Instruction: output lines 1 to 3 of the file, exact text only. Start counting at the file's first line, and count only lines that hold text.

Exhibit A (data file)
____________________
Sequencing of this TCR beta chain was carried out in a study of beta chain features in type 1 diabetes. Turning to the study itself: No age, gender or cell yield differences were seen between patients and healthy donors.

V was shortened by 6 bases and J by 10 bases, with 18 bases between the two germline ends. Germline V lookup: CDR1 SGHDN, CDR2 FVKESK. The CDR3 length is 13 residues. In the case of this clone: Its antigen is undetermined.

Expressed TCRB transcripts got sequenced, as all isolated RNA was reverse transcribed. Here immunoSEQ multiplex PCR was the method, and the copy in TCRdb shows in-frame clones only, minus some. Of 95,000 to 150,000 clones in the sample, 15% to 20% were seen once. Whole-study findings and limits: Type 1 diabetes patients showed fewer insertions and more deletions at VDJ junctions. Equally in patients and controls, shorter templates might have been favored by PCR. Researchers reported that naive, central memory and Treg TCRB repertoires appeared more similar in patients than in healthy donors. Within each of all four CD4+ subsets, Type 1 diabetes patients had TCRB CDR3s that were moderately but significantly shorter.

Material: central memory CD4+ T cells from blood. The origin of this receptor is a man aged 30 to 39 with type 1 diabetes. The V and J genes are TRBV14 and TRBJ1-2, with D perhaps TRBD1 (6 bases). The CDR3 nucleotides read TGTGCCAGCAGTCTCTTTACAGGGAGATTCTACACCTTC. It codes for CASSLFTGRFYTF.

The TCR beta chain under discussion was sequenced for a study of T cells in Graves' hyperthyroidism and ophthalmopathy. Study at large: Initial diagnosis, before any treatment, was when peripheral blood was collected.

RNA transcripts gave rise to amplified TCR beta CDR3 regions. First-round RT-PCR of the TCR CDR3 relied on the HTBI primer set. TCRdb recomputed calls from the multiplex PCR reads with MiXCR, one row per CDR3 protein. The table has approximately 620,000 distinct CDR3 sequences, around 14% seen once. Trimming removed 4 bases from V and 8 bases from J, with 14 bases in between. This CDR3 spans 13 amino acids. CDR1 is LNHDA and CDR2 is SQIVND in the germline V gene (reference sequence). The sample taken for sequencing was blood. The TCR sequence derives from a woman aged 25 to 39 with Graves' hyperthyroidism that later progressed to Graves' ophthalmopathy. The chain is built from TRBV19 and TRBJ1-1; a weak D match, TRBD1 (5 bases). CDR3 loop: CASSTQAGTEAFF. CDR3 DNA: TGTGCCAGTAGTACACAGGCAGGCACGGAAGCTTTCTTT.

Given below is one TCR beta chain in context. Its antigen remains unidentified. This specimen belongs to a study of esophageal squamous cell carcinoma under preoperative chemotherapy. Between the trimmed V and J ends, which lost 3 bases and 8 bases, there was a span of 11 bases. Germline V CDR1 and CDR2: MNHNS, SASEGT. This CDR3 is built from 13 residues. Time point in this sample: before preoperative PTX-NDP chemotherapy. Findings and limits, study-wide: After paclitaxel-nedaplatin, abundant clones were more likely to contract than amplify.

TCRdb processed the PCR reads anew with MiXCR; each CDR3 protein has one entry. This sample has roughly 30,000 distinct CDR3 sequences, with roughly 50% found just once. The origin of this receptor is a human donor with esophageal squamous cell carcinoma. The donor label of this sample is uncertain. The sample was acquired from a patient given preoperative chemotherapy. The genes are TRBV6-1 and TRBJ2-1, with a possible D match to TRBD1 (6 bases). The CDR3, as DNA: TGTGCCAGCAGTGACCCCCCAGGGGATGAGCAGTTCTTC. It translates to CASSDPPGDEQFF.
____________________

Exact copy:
Sequencing of this TCR beta chain was carried out in a study of beta chain features in type 1 diabetes. Turning to the study itself: No age, gender or cell yield differences were seen between patients and healthy donors.

V was shortened by 6 bases and J by 10 bases, with 18 bases between the two germline ends. Germline V lookup: CDR1 SGHDN, CDR2 FVKESK. The CDR3 length is 13 residues. In the case of this clone: Its antigen is undetermined.

Expressed TCRB transcripts got sequenced, as all isolated RNA was reverse transcribed. Here immunoSEQ multiplex PCR was the method, and the copy in TCRdb shows in-frame clones only, minus some. Of 95,000 to 150,000 clones in the sample, 15% to 20% were seen once. Whole-study findings and limits: Type 1 diabetes patients showed fewer insertions and more deletions at VDJ junctions. Equally in patients and controls, shorter templates might have been favored by PCR. Researchers reported that naive, central memory and Treg TCRB repertoires appeared more similar in patients than in healthy donors. Within each of all four CD4+ subsets, Type 1 diabetes patients had TCRB CDR3s that were moderately but significantly shorter.